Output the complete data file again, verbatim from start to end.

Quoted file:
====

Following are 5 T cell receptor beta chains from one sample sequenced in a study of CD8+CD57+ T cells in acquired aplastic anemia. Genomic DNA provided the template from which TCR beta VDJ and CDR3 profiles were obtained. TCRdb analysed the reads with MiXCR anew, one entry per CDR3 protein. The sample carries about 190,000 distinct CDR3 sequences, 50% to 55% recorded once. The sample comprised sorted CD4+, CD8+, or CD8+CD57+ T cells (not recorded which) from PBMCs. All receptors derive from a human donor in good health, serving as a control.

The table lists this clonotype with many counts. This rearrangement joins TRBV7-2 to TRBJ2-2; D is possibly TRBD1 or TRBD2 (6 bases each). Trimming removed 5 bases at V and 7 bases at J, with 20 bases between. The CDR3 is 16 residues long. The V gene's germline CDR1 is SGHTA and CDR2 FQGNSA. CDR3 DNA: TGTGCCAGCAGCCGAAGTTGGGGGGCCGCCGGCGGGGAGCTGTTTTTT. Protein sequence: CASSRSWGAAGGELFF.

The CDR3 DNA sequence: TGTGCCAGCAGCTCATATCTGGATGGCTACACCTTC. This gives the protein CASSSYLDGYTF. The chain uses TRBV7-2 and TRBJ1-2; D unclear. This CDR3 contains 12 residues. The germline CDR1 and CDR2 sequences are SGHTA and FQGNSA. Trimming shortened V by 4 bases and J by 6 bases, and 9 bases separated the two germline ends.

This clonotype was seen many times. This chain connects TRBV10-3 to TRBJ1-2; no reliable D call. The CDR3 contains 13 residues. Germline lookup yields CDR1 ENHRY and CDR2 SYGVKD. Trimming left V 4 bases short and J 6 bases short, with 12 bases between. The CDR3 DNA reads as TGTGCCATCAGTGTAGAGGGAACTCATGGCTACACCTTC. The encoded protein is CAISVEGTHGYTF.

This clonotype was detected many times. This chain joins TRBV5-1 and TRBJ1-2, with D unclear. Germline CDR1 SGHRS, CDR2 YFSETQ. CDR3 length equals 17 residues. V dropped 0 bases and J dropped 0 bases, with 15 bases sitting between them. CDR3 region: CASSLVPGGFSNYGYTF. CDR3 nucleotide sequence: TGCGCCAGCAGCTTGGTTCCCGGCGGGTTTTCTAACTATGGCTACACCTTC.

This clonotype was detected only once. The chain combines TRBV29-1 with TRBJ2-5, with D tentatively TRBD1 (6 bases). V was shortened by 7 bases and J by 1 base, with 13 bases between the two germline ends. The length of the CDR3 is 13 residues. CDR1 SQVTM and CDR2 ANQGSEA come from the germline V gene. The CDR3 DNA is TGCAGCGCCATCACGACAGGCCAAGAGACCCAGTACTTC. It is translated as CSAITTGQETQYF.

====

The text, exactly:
Following are 5 T cell receptor beta chains from one sample sequenced in a study of CD8+CD57+ T cells in acquired aplastic anemia. Genomic DNA provided the template from which TCR beta VDJ and CDR3 profiles were obtained. TCRdb analysed the reads with MiXCR anew, one entry per CDR3 protein. The sample carries about 190,000 distinct CDR3 sequences, 50% to 55% recorded once. The sample comprised sorted CD4+, CD8+, or CD8+CD57+ T cells (not recorded which) from PBMCs. All receptors derive from a human donor in good health, serving as a control.

The table lists this clonotype with many counts. This rearrangement joins TRBV7-2 to TRBJ2-2; D is possibly TRBD1 or TRBD2 (6 bases each). Trimming removed 5 bases at V and 7 bases at J, with 20 bases between. The CDR3 is 16 residues long. The V gene's germline CDR1 is SGHTA and CDR2 FQGNSA. CDR3 DNA: TGTGCCAGCAGCCGAAGTTGGGGGGCCGCCGGCGGGGAGCTGTTTTTT. Protein sequence: CASSRSWGAAGGELFF.

The CDR3 DNA sequence: TGTGCCAGCAGCTCATATCTGGATGGCTACACCTTC. This gives the protein CASSSYLDGYTF. The chain uses TRBV7-2 and TRBJ1-2; D unclear. This CDR3 contains 12 residues. The germline CDR1 and CDR2 sequences are SGHTA and FQGNSA. Trimming shortened V by 4 bases and J by 6 bases, and 9 bases separated the two germline ends.

This clonotype was seen many times. This chain connects TRBV10-3 to TRBJ1-2; no reliable D call. The CDR3 contains 13 residues. Germline lookup yields CDR1 ENHRY and CDR2 SYGVKD. Trimming left V 4 bases short and J 6 bases short, with 12 bases between. The CDR3 DNA reads as TGTGCCATCAGTGTAGAGGGAACTCATGGCTACACCTTC. The encoded protein is CAISVEGTHGYTF.

This clonotype was detected many times. This chain joins TRBV5-1 and TRBJ1-2, with D unclear. Germline CDR1 SGHRS, CDR2 YFSETQ. CDR3 length equals 17 residues. V dropped 0 bases and J dropped 0 bases, with 15 bases sitting between them. CDR3 region: CASSLVPGGFSNYGYTF. CDR3 nucleotide sequence: TGCGCCAGCAGCTTGGTTCCCGGCGGGTTTTCTAACTATGGCTACACCTTC.

This clonotype was detected only once. The chain combines TRBV29-1 with TRBJ2-5, with D tentatively TRBD1 (6 bases). V was shortened by 7 bases and J by 1 base, with 13 bases between the two germline ends. The length of the CDR3 is 13 residues. CDR1 SQVTM and CDR2 ANQGSEA come from the germline V gene. The CDR3 DNA is TGCAGCGCCATCACGACAGGCCAAGAGACCCAGTACTTC. It is translated as CSAITTGQETQYF.